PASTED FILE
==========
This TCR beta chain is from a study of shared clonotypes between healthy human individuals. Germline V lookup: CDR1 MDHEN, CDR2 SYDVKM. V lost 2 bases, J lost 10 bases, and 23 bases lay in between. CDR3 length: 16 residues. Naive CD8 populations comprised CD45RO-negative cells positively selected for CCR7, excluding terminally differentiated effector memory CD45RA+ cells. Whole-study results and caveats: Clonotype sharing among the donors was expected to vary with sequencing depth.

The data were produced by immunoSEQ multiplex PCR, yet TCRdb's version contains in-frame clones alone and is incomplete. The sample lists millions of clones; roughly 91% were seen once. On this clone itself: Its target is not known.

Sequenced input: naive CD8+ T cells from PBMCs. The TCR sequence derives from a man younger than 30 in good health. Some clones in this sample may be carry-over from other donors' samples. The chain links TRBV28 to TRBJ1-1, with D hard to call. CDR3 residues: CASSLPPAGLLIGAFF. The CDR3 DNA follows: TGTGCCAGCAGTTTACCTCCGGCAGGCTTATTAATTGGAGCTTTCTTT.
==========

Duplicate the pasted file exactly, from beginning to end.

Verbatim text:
This TCR beta chain is from a study of shared clonotypes between healthy human individuals. Germline V lookup: CDR1 MDHEN, CDR2 SYDVKM. V lost 2 bases, J lost 10 bases, and 23 bases lay in between. CDR3 length: 16 residues. Naive CD8 populations comprised CD45RO-negative cells positively selected for CCR7, excluding terminally differentiated effector memory CD45RA+ cells. Whole-study results and caveats: Clonotype sharing among the donors was expected to vary with sequencing depth.

The data were produced by immunoSEQ multiplex PCR, yet TCRdb's version contains in-frame clones alone and is incomplete. The sample lists millions of clones; roughly 91% were seen once. On this clone itself: Its target is not known.

Sequenced input: naive CD8+ T cells from PBMCs. The TCR sequence derives from a man younger than 30 in good health. Some clones in this sample may be carry-over from other donors' samples. The chain links TRBV28 to TRBJ1-1, with D hard to call. CDR3 residues: CASSLPPAGLLIGAFF. The CDR3 DNA follows: TGTGCCAGCAGTTTACCTCCGGCAGGCTTATTAATTGGAGCTTTCTTT.